Educational Background/Accomplishments

I received my Ph.D. in Political Science from Northern Arizona University with Distinction, conducting research on global environmental politics.  In particular, my Ph.D. work included writing a book with my adviser, Zachary A. Smith, on Ocean Politics and Policy: A handbook with ABC/Clio as well as a dissertation on environmental security testing whether more sustainable countries are more peaceful (answer: the results were inconclusive and could not be generalized, but within a select 142 countries more sustainable countries were 1/2 as likely to be involved in international conflict).

Currently, I am finishing two books:  Sustainability: the Basics (Routlege) and The Power of the Talking Stick: Indigenous Politics and the World Ecological Crisis (a couple different publishers are considering this now- University of Arizona Press and Paradigm Publishers).  This latter book is coauthored with my friend and colleague in Louisiana, Sharon Ridgeway.  I also have been working on a building a new field that integrates marine social science with biophysical sciences, social oceanography.   In all, I currently have published prior to these books, 3 other books:  Environmental Skepticism: Ecology, Power and Public Life (Ashgate, 2009), Globalization and the World Ocean (Alta Mira/Rowman and Littlefield, 2006), and ocean book with Dr. Smith noted above.  I continue to also research the counter-movement behind climate denial, furthering the analysis we did in “The Organization of Denial” published by the journal, Environmental Politics in 2008.   In 2010, I received the UCF Service Learning Award, which comes after my students in Environmental Politics have worked approximately 10,000 hours in the community for the environment as part of their curricular learning of the subject.  Many of my publications can be found at:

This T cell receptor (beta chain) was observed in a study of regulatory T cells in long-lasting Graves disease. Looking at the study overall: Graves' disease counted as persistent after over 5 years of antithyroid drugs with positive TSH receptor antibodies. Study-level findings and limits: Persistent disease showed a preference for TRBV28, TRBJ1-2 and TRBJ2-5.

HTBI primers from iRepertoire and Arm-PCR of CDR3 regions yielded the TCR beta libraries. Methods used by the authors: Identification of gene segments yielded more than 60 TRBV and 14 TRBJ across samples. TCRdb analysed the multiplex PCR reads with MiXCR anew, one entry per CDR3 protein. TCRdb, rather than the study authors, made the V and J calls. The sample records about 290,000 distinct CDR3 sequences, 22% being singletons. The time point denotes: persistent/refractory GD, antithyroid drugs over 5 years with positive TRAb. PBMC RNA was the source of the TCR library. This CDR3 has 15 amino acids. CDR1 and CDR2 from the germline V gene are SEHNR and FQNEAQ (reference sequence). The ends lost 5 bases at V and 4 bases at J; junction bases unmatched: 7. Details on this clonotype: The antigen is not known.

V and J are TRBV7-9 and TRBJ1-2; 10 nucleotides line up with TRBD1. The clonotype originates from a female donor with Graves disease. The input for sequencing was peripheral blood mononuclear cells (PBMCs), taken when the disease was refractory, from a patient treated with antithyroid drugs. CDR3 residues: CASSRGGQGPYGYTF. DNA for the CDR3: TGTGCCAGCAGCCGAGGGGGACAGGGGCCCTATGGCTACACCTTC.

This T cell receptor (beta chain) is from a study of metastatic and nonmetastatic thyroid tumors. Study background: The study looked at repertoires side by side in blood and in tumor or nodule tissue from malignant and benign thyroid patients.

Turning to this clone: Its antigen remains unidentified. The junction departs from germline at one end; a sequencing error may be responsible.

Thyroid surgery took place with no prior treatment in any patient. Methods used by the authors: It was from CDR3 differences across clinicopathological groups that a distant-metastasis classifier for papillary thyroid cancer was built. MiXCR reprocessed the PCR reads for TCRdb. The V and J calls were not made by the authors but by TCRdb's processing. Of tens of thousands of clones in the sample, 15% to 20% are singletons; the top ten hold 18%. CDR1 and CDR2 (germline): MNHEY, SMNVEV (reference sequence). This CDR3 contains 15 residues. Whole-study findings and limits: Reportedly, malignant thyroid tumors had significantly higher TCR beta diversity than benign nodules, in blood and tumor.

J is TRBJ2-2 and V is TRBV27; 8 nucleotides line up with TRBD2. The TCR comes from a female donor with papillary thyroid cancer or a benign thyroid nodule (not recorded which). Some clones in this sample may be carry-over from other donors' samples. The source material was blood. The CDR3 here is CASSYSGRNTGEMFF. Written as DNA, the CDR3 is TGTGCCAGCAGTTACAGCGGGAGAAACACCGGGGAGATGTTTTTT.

Hometown: Oviedo, Fl


What is your teaching philosophy?

I believe that my job is to provide a true foundation in the subject matter, and this involves heavy reading (for example, I favor assigning the most rigorous academic journal articles to not only help student see and evaluate what the literatures indicate, say on climate change, but to help them discern better from less reliable sources) and writing.  Analysis via heavy writing assignments across the semester are critical for students to build context and subtlety that make the finer points of their education meaningful.  Further, I believe that all UCF students should come out of UCF with an articulate ability in writing and speaking about complex theories and ideas.  Bottom line:  I believe in creating difficult but authentic training for UCF students, and I love seeing them rise to the challenge.  As noted above, I also favor using experiential, service learning to expose students to real world conditions for the theories we study.


What courses do you teach?

Over various semesters many are at the graduate and undergraduate levels:

PUP3203 Environmental Politics

PUP4204 Global Environmental Politics

PUP4204 Sustainability

PUP4209 Urban Environmental Policy

CPO4794 Indigenous Politics and the Environment